chasing answers newsletter #58
I'm finally doing it
“We take photos as a return ticket to a moment otherwise gone.” - Katie Thurmes
I’m really excited, folks.
For the next two weeks, I will be taking part in cohort 2 of’s Photography for Creatives course. Photography, particularly wildlife photography, is something I have wanted to learn for a long time.
If you’ve been reading this newsletter for a while, you know I love nature and being out in it. Many of our family vacations consist of long days on hiking trails and then crashing on an air mattress in a camping tent at night.
Years ago, my wife and I thought it would be a great idea to buy a nice camera and some fancy lenses to capture all the amazing wildlife we came across on our hikes.
After buying all the equipment, we thought the photography would take care of itself. I thought for sure I was going to be the next great wildlife photographer, with my shots featured in wildlife magazines around the world. Just buy good equipment, and you magically get good results, right?
Turns out, that’s not how this photography stuff works. Despite having the equipment for 13-14 years, I have never put in the effort to really learn how to use it. I’ve taken a lot of pictures, but unfortunately, most of them aren’t of the greatest quality.
Learning the craft is one of those things I have wanted to do for so long but haven’t made the time for. Now I am, and I’m incredibly pumped about it.
Because of this, I have found the perfect replacement for my Best of Twitter segment in the newsletter. I'm going to end my regular Sunday newsletters with the Photo(s) of the Week segment. This will give me additional motivation to keep practicing and learning long after the course is over. You can check out the debut of Photo(s) of the Week below.
Why Photograph Wildlife?
“Wildlife is something which man cannot construct. Once it is gone, it is gone forever. Man can rebuild a pyramid, but he can’t rebuild ecology, or a giraffe.” - Joy Adamson
There is nothing as beautiful as what we can find in nature. No building, painting, cathedral, or other work of art can touch what nature has to offer. That’s a hill I’m willing to die on, and it’s one of the reasons why climate change and the constant development of wilderness for agricultural and industrial use is such an important topic to me.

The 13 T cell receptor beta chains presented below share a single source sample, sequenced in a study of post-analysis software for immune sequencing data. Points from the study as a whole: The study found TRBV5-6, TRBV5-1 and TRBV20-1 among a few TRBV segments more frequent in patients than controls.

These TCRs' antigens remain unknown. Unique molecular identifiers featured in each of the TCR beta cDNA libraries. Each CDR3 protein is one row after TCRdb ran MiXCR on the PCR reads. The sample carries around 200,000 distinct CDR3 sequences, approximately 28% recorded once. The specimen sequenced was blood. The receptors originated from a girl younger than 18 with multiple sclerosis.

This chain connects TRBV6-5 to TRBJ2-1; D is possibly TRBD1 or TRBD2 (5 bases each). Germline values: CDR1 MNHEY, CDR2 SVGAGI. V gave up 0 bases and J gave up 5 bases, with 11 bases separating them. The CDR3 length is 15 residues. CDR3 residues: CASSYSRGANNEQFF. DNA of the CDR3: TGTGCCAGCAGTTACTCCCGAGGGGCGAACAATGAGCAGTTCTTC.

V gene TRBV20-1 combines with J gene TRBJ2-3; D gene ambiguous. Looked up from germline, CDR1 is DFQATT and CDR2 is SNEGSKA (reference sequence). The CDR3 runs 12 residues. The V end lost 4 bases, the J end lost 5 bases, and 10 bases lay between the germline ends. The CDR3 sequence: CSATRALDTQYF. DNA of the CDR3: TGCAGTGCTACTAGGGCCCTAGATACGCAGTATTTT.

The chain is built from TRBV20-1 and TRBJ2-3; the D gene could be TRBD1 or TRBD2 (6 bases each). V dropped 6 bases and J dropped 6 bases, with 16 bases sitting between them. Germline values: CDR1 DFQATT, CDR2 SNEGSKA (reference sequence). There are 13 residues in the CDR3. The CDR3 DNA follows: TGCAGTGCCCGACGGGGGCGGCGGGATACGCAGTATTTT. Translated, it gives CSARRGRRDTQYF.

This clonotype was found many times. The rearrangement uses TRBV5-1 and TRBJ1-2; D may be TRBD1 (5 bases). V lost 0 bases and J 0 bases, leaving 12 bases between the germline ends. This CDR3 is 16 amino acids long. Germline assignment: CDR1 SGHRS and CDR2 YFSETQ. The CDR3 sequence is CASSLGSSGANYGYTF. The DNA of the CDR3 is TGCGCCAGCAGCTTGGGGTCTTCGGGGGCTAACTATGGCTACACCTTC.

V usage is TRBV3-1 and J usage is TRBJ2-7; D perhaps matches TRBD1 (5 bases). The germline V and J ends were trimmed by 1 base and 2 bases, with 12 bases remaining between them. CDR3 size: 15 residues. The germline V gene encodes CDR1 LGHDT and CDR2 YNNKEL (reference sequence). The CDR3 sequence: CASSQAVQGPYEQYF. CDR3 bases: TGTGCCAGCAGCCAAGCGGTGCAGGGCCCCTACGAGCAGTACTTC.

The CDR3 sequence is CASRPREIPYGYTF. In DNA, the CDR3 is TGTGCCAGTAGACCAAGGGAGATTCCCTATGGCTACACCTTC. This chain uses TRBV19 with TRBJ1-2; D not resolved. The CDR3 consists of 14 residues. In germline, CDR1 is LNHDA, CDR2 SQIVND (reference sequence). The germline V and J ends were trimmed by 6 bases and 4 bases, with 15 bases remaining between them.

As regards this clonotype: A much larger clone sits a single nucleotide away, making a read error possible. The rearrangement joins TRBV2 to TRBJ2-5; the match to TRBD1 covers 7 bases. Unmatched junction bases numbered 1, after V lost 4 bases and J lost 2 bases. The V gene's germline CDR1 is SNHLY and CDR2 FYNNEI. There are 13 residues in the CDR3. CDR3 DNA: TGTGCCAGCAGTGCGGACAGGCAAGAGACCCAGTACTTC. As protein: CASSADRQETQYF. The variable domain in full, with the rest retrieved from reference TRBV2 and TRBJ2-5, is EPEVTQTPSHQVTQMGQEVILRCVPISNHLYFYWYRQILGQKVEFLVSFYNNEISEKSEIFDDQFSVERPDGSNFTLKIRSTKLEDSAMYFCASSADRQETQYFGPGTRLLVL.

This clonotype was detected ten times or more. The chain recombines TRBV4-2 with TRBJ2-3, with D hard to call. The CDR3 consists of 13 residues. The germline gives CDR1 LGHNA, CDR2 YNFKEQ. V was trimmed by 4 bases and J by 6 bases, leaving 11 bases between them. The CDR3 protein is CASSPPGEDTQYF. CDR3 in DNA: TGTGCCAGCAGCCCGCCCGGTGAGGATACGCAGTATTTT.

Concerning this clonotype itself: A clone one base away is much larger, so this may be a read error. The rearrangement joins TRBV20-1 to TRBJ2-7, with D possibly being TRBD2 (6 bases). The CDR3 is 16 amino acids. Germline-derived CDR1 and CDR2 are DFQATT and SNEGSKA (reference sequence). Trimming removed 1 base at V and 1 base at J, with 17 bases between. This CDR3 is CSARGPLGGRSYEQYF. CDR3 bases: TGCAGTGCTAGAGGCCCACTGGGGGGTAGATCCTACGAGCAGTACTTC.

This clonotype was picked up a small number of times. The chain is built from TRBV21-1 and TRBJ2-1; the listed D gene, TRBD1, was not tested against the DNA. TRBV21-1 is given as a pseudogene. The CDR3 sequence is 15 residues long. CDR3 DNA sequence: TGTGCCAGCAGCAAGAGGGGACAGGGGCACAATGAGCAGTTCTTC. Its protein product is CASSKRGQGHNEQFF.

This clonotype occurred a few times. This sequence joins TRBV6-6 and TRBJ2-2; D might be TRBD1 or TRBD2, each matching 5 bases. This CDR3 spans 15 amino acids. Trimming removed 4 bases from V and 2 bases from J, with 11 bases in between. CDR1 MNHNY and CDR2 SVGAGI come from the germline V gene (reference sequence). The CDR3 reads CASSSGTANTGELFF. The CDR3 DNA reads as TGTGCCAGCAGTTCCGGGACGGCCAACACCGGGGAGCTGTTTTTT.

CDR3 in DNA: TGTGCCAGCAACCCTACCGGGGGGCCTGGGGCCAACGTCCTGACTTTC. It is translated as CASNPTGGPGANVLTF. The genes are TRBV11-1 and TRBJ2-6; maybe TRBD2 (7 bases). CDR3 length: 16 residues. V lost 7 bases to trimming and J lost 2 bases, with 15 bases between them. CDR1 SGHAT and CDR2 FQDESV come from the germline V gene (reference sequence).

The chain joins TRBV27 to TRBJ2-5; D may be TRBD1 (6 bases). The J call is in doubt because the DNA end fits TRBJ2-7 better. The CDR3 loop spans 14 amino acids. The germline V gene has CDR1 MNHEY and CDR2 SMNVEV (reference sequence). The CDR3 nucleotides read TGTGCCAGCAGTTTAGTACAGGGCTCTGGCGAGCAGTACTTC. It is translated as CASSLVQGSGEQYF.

I’m terrified that my grandchildren won’t have the opportunity to experience wildlife in its natural habitat the way I have. That they won’t be able to walk down to the lake and see deer drinking from a brook or an eagle swooping down to grab a fish.
Attempting to capture these things while they still exist is important. And hopefully, combining images of those events with my newsletter will help me play some small role in bringing attention to the issues that concern me.
It’s also incredibly relaxing and therapeutic. A certain sense of calmness comes from being out in nature early in the morning, as dawn breaks, when much of the wildlife is most active, that can’t be replicated.
I’m really not a writer at heart. I always say I’m just a guy who writes. But I think I am a photographer at heart, at least of certain subjects. So, I hope that with some training and practice, I’ll become more than just a guy who takes pictures and finally feel comfortable calling myself a photographer.
Photo(s) of the Week
I’ve been bringing my camera with me on all my morning walks lately, and the other day I was down by the lake and grabbed these shots of an eagle coming in to land in a tree. Once he landed, I tried to move in closer, but I was making him uncomfortable. He kept shifting his position on the branch, and he was as busy watching me as I was him.
I hope you all have a great week!
If you want to see more of my work, please visit chasinganswers.co.
Thank you for reading, and if you liked what you read, please share.